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March 2018

February 2018

The Benefits of Grain-Free Dog Food

Guest Post by Olivia Williams

ID-10049938Dog-lovers everywhere simply want the best for their pooches. And when it comes to providing our four-legged, furry friends optimum nutrition, many of us would rather choose grain-free dog food for a variety of reasons, many of which are tied to the benefits of grain-free dog food. Here are some of them:

  • More nutrients per gram of dog food

 Ancestral dogs always preferred meats over any other type of food. However, today’s dogs aren’t necessarily carnivores; in fact, they are omnivores like you and me.

Sadly, with the commercialization of dog food, companies sometimes minimize production costs. Instead of putting high-quality ingredients in sufficient amounts into dog food, some companies use ‘fillers’ in the form of wheat, corn, and other cereal grains for the simple fact that these are generally ‘cheaper’ than protein like beef or chicken. That is why low-quality dog foods will have a greater proportion of these so-called ‘fillers’ that do not necessarily contain all the right amounts of nutrients needed by your pooch.

But when you give your dog grain-free food, you are almost certain that the ‘fillers’ have been significantly replaced with more nutritious ingredients such as wholesome grains, vegetables, and fruits as well as more protein like chicken, beef, turkey, and others. This simply means you are giving your dog more nutrients for exactly the same amount of dog food.

  • Less incidence of food allergies

 Wheat, corn, and soy, as well as other cereal grains, are considered allergenic. Chicken, pork, and beef as well as any other food that has protein in it can also be allergenic. The good news is that the digestive system of a dog is naturally designed to digest proteins from animal sources a lot more efficiently than they do proteins coming from cereal grains. This leads to fewer incidences of food allergies and other forms of allergies in dogs. The reason is simple. Because an allergic reaction is triggered by the exposure of a protein molecule to immune system cells, digesting large proteins into peptides and amino acids eliminates this antigen-recognition capability of immune system cells.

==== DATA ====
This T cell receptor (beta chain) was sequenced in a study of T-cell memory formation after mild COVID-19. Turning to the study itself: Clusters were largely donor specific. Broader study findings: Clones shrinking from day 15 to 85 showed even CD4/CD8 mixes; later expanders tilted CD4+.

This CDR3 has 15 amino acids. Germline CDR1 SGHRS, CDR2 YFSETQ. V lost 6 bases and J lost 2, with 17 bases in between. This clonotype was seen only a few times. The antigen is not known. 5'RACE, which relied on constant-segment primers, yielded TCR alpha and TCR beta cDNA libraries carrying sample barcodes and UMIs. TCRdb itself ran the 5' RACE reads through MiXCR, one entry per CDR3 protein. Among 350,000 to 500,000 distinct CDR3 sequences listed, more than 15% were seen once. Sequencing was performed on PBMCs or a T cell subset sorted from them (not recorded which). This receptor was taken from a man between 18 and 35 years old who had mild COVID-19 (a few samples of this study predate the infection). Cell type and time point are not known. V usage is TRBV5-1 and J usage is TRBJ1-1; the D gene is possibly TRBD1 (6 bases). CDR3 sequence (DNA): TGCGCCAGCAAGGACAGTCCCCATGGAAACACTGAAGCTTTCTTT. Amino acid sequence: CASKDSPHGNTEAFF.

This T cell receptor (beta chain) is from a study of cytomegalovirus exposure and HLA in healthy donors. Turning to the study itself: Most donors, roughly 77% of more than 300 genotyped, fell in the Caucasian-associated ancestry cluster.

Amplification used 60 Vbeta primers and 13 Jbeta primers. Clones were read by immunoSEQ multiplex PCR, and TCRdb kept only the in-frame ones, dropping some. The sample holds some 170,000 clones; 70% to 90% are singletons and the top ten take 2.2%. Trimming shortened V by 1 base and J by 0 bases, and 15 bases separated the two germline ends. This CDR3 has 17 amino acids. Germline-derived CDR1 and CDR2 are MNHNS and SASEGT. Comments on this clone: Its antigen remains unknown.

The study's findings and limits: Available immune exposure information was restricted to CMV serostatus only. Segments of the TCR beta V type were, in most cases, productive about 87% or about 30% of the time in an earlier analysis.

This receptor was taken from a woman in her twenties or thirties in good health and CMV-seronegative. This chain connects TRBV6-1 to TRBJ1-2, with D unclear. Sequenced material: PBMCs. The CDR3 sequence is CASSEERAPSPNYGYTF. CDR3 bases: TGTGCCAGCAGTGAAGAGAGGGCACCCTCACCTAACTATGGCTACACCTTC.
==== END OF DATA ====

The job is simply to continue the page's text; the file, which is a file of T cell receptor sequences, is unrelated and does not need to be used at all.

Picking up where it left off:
Since dogs are able to digest animal proteins into amino acids, they experience less stomach upsets and other symptoms of food allergies. On the other hand, since they cannot process cereal grain proteins into amino acids that efficiently, some of the undigested proteins are ‘sensed’ by the immune system of the dog, triggering an allergic response.

  • More energy to support your dog’s lifestyle

 It is important to distinguish the difference between a grain-free and carb-free dog diet. Dogs, like us, rely on carbohydrates for energy. This is especially true if you’re the type of dog-owner who goes on a trek with your pooch on the trails of the Blue Ridge Mountains or even the Great Smoky Mountains. They will need energy for the adventure. While cereal grains are a good source of carbohydrates, these are not the only sources. For instance, sweet potatoes and rice, often found in grain-free food, are excellent sources of carbohydrates for your pooch. They’re generally friendly to the tummy, too. This can help support your dog’s active lifestyle.

  • Healthier skin and coat